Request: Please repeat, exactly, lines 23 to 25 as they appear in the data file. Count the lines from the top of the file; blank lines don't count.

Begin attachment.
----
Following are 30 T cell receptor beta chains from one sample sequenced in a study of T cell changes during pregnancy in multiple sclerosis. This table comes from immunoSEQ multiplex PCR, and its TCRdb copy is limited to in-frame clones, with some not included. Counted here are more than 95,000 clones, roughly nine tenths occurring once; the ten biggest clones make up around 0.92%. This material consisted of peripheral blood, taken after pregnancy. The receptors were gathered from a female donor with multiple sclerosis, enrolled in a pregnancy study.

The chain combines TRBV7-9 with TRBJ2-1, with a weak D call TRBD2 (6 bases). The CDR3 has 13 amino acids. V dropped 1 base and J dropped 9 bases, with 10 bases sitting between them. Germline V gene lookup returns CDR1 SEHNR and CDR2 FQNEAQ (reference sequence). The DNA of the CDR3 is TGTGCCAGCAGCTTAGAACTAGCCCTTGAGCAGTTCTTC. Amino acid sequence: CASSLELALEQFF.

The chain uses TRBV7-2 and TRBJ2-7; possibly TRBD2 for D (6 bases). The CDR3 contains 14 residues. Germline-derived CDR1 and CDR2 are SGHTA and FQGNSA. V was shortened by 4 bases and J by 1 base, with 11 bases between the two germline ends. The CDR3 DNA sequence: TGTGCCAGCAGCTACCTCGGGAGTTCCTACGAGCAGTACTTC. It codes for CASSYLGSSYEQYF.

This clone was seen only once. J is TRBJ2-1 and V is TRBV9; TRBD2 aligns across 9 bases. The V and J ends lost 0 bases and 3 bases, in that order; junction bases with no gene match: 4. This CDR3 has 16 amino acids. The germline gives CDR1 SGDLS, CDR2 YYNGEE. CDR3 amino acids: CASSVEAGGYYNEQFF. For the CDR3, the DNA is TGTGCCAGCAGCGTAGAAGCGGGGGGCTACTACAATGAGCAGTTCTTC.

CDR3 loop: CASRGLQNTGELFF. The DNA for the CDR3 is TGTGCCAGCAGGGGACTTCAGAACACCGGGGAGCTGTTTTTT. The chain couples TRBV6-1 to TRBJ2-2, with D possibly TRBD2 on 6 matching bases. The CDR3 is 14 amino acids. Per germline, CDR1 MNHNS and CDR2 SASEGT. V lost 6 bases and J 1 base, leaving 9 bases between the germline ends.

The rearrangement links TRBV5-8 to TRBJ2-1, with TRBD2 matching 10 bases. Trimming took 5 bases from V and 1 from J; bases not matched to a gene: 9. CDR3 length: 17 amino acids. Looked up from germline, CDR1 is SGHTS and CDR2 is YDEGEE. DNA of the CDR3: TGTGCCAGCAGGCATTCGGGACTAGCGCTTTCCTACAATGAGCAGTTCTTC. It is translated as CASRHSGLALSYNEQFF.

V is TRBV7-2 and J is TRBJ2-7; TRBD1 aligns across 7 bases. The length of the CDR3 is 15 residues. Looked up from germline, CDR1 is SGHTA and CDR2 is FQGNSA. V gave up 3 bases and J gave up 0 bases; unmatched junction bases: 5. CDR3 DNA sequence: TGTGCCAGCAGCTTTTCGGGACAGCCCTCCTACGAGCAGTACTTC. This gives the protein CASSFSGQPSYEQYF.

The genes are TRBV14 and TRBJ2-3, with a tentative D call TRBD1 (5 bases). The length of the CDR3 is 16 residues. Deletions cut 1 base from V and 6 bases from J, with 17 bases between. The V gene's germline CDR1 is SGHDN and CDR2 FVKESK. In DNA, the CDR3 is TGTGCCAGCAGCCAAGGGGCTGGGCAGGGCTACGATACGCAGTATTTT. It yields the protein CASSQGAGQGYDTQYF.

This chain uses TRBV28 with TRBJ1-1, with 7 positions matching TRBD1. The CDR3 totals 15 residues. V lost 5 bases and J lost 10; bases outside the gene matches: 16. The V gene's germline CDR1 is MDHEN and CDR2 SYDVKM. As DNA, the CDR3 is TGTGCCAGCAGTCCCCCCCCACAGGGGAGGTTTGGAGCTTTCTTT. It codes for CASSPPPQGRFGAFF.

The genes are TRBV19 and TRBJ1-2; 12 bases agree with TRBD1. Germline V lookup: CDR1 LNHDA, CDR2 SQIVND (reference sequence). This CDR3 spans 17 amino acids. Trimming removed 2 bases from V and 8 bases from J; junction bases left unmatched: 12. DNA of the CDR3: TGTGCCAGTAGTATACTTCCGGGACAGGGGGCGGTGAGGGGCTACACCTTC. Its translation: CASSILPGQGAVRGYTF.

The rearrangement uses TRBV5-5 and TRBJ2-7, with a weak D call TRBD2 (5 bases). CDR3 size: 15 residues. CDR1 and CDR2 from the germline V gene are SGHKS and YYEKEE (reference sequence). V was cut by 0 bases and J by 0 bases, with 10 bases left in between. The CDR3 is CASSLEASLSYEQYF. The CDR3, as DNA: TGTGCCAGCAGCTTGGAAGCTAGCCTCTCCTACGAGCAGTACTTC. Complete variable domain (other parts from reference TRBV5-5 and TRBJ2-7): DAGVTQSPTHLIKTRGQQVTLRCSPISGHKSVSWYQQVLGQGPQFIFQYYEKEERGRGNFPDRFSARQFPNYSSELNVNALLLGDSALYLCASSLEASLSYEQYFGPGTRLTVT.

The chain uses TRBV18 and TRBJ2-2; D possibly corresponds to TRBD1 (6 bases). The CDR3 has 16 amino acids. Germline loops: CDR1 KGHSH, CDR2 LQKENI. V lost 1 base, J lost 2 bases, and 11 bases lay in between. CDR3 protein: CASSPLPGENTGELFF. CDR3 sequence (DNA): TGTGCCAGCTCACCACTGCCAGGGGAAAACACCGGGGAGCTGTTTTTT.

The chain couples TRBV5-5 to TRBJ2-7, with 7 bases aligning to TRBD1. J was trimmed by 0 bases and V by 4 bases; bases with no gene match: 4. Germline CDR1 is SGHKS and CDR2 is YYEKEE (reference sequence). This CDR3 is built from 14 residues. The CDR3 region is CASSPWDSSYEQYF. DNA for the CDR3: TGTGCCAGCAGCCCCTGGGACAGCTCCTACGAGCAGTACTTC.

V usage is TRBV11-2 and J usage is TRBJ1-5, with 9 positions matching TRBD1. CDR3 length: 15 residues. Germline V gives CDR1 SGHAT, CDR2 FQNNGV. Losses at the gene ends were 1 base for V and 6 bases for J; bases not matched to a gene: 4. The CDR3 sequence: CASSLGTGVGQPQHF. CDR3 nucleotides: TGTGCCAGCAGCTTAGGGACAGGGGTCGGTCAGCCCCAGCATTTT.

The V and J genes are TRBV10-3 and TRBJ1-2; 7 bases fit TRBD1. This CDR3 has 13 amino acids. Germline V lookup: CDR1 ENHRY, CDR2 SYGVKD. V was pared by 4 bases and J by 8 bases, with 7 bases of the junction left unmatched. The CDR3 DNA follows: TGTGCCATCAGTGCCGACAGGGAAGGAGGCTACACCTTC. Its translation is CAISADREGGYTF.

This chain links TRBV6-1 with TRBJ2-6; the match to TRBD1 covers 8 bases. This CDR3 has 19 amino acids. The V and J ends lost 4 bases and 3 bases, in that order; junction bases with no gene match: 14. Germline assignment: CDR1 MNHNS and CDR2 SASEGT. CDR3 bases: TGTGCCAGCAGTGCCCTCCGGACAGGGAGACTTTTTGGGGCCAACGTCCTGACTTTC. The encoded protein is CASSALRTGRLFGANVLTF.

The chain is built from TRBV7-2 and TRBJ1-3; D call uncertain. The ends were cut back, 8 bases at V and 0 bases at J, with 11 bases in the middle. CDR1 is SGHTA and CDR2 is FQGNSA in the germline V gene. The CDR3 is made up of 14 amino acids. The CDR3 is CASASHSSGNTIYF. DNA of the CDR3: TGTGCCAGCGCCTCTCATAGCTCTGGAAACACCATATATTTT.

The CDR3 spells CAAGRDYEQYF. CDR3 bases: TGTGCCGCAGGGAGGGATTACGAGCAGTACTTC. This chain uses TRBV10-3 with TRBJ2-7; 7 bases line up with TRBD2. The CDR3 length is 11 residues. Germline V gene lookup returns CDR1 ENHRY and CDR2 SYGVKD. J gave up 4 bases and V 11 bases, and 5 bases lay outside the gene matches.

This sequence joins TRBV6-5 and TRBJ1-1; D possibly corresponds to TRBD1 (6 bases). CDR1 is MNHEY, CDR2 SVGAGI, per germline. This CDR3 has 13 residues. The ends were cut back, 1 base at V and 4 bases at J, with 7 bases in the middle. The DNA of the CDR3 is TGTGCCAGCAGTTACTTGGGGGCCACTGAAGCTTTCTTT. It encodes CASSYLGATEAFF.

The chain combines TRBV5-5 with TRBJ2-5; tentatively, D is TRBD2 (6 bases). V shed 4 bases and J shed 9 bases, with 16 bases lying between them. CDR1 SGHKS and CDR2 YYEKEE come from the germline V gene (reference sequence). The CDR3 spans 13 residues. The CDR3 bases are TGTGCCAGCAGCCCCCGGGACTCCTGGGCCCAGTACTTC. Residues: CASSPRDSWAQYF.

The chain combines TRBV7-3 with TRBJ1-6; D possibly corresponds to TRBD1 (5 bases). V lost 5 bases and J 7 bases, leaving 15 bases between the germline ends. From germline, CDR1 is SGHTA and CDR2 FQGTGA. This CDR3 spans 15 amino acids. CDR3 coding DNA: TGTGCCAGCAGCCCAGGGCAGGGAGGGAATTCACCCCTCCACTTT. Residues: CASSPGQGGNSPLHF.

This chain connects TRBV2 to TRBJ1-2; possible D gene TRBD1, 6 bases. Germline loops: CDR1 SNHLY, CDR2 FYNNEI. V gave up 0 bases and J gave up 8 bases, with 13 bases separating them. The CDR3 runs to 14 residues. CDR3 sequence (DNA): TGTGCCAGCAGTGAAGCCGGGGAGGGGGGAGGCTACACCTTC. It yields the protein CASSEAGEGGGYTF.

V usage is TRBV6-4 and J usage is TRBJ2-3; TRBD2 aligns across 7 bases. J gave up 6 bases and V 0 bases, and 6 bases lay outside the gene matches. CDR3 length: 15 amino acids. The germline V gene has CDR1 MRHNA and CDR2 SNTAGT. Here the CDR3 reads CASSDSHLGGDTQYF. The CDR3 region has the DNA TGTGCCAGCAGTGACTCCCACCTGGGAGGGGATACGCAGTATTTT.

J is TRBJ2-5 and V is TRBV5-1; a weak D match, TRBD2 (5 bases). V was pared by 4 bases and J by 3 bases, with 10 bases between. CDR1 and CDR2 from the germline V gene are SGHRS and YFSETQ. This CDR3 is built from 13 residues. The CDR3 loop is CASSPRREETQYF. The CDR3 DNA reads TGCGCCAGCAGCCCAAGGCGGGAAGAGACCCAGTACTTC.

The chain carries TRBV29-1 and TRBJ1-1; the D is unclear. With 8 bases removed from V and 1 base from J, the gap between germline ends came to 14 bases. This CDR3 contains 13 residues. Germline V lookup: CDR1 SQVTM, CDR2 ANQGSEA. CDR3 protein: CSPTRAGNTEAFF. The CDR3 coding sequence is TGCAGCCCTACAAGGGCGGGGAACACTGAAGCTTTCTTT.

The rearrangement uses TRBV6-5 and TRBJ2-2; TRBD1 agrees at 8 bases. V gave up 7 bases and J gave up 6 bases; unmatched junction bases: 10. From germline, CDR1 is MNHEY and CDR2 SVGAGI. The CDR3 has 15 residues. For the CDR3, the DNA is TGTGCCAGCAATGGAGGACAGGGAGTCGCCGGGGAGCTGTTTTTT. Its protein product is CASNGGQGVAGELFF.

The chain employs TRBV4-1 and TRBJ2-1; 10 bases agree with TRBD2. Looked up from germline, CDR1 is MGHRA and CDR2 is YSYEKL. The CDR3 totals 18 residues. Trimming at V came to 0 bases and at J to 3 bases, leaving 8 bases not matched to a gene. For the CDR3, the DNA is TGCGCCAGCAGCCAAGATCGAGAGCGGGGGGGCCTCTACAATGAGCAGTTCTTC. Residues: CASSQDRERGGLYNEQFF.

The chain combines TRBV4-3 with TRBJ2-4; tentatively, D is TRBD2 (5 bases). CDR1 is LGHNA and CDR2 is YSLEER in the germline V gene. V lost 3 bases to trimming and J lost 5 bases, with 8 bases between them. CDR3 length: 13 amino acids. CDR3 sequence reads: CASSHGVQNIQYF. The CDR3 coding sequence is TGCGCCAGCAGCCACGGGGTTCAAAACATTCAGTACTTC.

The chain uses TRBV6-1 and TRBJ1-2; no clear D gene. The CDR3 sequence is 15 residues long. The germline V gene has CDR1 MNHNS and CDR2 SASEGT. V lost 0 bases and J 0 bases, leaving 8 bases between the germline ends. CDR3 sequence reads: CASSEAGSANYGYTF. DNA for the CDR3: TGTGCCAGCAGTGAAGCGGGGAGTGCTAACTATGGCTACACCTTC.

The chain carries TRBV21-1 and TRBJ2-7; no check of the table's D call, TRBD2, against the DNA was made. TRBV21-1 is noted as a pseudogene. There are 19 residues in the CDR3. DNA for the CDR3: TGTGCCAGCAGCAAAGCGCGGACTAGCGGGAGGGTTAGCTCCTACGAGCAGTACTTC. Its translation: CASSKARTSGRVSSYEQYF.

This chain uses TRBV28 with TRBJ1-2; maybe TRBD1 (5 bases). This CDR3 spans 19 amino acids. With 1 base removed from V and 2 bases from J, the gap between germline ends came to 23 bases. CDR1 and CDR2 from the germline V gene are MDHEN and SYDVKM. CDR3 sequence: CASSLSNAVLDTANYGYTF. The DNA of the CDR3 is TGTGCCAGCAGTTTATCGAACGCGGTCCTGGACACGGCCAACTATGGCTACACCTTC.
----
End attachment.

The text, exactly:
V usage is TRBV6-4 and J usage is TRBJ2-3; TRBD2 aligns across 7 bases. J gave up 6 bases and V 0 bases, and 6 bases lay outside the gene matches. CDR3 length: 15 amino acids. The germline V gene has CDR1 MRHNA and CDR2 SNTAGT. Here the CDR3 reads CASSDSHLGGDTQYF. The CDR3 region has the DNA TGTGCCAGCAGTGACTCCCACCTGGGAGGGGATACGCAGTATTTT.

J is TRBJ2-5 and V is TRBV5-1; a weak D match, TRBD2 (5 bases). V was pared by 4 bases and J by 3 bases, with 10 bases between. CDR1 and CDR2 from the germline V gene are SGHRS and YFSETQ. This CDR3 is built from 13 residues. The CDR3 loop is CASSPRREETQYF. The CDR3 DNA reads TGCGCCAGCAGCCCAAGGCGGGAAGAGACCCAGTACTTC.

The chain carries TRBV29-1 and TRBJ1-1; the D is unclear. With 8 bases removed from V and 1 base from J, the gap between germline ends came to 14 bases. This CDR3 contains 13 residues. Germline V lookup: CDR1 SQVTM, CDR2 ANQGSEA. CDR3 protein: CSPTRAGNTEAFF. The CDR3 coding sequence is TGCAGCCCTACAAGGGCGGGGAACACTGAAGCTTTCTTT.